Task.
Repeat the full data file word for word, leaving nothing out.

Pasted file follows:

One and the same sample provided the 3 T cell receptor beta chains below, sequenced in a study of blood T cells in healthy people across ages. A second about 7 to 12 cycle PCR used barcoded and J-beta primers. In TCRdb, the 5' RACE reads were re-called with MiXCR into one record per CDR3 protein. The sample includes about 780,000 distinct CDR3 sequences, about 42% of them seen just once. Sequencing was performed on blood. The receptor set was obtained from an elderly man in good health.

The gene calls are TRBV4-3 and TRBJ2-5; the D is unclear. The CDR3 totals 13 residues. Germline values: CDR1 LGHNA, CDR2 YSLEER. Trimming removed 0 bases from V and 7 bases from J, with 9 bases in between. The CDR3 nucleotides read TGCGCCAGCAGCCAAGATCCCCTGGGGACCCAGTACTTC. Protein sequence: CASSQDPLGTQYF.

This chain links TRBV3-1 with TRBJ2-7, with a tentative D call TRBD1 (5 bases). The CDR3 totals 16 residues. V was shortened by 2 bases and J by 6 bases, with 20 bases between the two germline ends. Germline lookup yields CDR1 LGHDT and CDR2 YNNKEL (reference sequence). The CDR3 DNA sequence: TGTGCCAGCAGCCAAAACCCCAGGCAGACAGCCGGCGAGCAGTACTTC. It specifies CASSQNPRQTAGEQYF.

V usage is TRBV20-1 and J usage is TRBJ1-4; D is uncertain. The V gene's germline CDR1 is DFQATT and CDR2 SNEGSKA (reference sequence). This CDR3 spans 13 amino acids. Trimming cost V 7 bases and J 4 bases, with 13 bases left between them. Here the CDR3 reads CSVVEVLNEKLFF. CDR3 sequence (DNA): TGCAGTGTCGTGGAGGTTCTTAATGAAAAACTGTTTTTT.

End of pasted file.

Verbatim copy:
One and the same sample provided the 3 T cell receptor beta chains below, sequenced in a study of blood T cells in healthy people across ages. A second about 7 to 12 cycle PCR used barcoded and J-beta primers. In TCRdb, the 5' RACE reads were re-called with MiXCR into one record per CDR3 protein. The sample includes about 780,000 distinct CDR3 sequences, about 42% of them seen just once. Sequencing was performed on blood. The receptor set was obtained from an elderly man in good health.

The gene calls are TRBV4-3 and TRBJ2-5; the D is unclear. The CDR3 totals 13 residues. Germline values: CDR1 LGHNA, CDR2 YSLEER. Trimming removed 0 bases from V and 7 bases from J, with 9 bases in between. The CDR3 nucleotides read TGCGCCAGCAGCCAAGATCCCCTGGGGACCCAGTACTTC. Protein sequence: CASSQDPLGTQYF.

This chain links TRBV3-1 with TRBJ2-7, with a tentative D call TRBD1 (5 bases). The CDR3 totals 16 residues. V was shortened by 2 bases and J by 6 bases, with 20 bases between the two germline ends. Germline lookup yields CDR1 LGHDT and CDR2 YNNKEL (reference sequence). The CDR3 DNA sequence: TGTGCCAGCAGCCAAAACCCCAGGCAGACAGCCGGCGAGCAGTACTTC. It specifies CASSQNPRQTAGEQYF.

V usage is TRBV20-1 and J usage is TRBJ1-4; D is uncertain. The V gene's germline CDR1 is DFQATT and CDR2 SNEGSKA (reference sequence). This CDR3 spans 13 amino acids. Trimming cost V 7 bases and J 4 bases, with 13 bases left between them. Here the CDR3 reads CSVVEVLNEKLFF. CDR3 sequence (DNA): TGCAGTGTCGTGGAGGTTCTTAATGAAAAACTGTTTTTT.